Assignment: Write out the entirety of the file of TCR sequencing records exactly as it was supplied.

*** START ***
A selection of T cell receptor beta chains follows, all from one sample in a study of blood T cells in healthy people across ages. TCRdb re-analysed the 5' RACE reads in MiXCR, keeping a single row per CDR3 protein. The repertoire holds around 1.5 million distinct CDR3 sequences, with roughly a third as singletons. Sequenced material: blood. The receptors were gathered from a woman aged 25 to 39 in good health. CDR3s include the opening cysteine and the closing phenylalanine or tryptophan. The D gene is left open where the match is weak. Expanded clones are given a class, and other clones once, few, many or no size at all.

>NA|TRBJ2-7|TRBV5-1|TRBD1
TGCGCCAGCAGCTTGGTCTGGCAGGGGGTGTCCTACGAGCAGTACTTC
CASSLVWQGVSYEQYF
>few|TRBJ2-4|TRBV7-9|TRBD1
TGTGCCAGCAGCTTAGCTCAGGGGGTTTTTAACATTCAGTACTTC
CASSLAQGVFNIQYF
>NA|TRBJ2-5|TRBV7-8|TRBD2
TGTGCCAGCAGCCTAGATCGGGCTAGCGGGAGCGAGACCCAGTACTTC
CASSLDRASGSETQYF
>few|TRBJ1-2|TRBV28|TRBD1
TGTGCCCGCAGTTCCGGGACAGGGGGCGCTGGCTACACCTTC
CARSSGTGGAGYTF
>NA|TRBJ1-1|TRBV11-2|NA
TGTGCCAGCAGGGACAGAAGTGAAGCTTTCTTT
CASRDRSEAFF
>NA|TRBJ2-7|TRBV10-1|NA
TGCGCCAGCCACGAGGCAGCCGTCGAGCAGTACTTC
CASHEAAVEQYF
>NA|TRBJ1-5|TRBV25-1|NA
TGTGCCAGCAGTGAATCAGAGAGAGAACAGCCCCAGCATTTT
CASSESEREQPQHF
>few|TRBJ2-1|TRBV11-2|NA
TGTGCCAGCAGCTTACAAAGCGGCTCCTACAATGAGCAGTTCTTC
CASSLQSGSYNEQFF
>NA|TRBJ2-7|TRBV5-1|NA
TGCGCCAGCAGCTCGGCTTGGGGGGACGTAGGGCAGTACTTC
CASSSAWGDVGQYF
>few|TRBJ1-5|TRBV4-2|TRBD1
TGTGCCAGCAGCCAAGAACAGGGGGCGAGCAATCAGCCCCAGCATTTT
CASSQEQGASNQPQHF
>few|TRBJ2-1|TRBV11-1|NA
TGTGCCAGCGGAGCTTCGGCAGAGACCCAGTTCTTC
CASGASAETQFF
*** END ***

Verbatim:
A selection of T cell receptor beta chains follows, all from one sample in a study of blood T cells in healthy people across ages. TCRdb re-analysed the 5' RACE reads in MiXCR, keeping a single row per CDR3 protein. The repertoire holds around 1.5 million distinct CDR3 sequences, with roughly a third as singletons. Sequenced material: blood. The receptors were gathered from a woman aged 25 to 39 in good health. CDR3s include the opening cysteine and the closing phenylalanine or tryptophan. The D gene is left open where the match is weak. Expanded clones are given a class, and other clones once, few, many or no size at all.

>NA|TRBJ2-7|TRBV5-1|TRBD1
TGCGCCAGCAGCTTGGTCTGGCAGGGGGTGTCCTACGAGCAGTACTTC
CASSLVWQGVSYEQYF
>few|TRBJ2-4|TRBV7-9|TRBD1
TGTGCCAGCAGCTTAGCTCAGGGGGTTTTTAACATTCAGTACTTC
CASSLAQGVFNIQYF
>NA|TRBJ2-5|TRBV7-8|TRBD2
TGTGCCAGCAGCCTAGATCGGGCTAGCGGGAGCGAGACCCAGTACTTC
CASSLDRASGSETQYF
>few|TRBJ1-2|TRBV28|TRBD1
TGTGCCCGCAGTTCCGGGACAGGGGGCGCTGGCTACACCTTC
CARSSGTGGAGYTF
>NA|TRBJ1-1|TRBV11-2|NA
TGTGCCAGCAGGGACAGAAGTGAAGCTTTCTTT
CASRDRSEAFF
>NA|TRBJ2-7|TRBV10-1|NA
TGCGCCAGCCACGAGGCAGCCGTCGAGCAGTACTTC
CASHEAAVEQYF
>NA|TRBJ1-5|TRBV25-1|NA
TGTGCCAGCAGTGAATCAGAGAGAGAACAGCCCCAGCATTTT
CASSESEREQPQHF
>few|TRBJ2-1|TRBV11-2|NA
TGTGCCAGCAGCTTACAAAGCGGCTCCTACAATGAGCAGTTCTTC
CASSLQSGSYNEQFF
>NA|TRBJ2-7|TRBV5-1|NA
TGCGCCAGCAGCTCGGCTTGGGGGGACGTAGGGCAGTACTTC
CASSSAWGDVGQYF
>few|TRBJ1-5|TRBV4-2|TRBD1
TGTGCCAGCAGCCAAGAACAGGGGGCGAGCAATCAGCCCCAGCATTTT
CASSQEQGASNQPQHF
>few|TRBJ2-1|TRBV11-1|NA
TGTGCCAGCGGAGCTTCGGCAGAGACCCAGTTCTTC
CASGASAETQFF